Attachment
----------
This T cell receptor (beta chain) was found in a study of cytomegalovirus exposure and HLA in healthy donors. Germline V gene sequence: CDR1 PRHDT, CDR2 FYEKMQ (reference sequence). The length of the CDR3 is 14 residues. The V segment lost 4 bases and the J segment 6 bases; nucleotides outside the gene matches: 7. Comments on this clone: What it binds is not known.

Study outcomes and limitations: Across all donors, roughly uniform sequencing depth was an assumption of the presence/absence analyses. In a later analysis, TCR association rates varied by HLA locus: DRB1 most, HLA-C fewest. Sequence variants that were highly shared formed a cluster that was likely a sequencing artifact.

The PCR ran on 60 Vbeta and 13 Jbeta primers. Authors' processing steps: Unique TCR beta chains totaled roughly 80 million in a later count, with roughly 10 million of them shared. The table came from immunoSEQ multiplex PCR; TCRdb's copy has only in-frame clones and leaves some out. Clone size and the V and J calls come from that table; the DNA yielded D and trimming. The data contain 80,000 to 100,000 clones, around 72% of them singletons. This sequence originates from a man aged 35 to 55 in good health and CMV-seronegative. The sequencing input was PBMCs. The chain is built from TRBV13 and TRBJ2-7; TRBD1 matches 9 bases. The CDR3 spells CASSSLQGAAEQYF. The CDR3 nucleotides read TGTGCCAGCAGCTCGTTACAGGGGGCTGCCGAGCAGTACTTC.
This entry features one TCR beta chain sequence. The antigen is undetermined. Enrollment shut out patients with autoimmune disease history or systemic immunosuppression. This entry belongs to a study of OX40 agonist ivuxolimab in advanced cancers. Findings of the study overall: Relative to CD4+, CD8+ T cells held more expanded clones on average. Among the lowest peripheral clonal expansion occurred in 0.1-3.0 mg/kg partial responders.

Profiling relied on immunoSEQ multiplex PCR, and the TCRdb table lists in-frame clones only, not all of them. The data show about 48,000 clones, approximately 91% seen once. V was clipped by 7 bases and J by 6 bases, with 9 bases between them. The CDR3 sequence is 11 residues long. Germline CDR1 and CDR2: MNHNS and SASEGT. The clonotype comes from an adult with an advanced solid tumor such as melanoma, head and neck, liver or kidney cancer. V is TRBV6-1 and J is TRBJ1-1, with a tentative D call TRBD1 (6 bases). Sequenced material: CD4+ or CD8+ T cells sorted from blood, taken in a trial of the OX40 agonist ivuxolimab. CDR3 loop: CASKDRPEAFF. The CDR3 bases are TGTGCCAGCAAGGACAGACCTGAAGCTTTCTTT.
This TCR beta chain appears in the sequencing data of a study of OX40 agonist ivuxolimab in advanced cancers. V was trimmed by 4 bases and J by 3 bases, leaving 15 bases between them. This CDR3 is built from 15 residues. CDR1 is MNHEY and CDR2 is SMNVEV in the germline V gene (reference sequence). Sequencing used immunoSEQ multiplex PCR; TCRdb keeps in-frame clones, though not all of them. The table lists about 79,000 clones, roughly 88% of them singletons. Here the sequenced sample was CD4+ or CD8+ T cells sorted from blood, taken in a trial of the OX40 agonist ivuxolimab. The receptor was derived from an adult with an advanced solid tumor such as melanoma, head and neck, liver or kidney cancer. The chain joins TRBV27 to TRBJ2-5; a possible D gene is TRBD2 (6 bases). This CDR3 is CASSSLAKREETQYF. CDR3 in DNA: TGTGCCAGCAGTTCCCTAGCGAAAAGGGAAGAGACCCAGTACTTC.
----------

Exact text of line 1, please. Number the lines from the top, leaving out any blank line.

This T cell receptor (beta chain) was found in a study of cytomegalovirus exposure and HLA in healthy donors. Germline V gene sequence: CDR1 PRHDT, CDR2 FYEKMQ (reference sequence). The length of the CDR3 is 14 residues. The V segment lost 4 bases and the J segment 6 bases; nucleotides outside the gene matches: 7. Comments on this clone: What it binds is not known.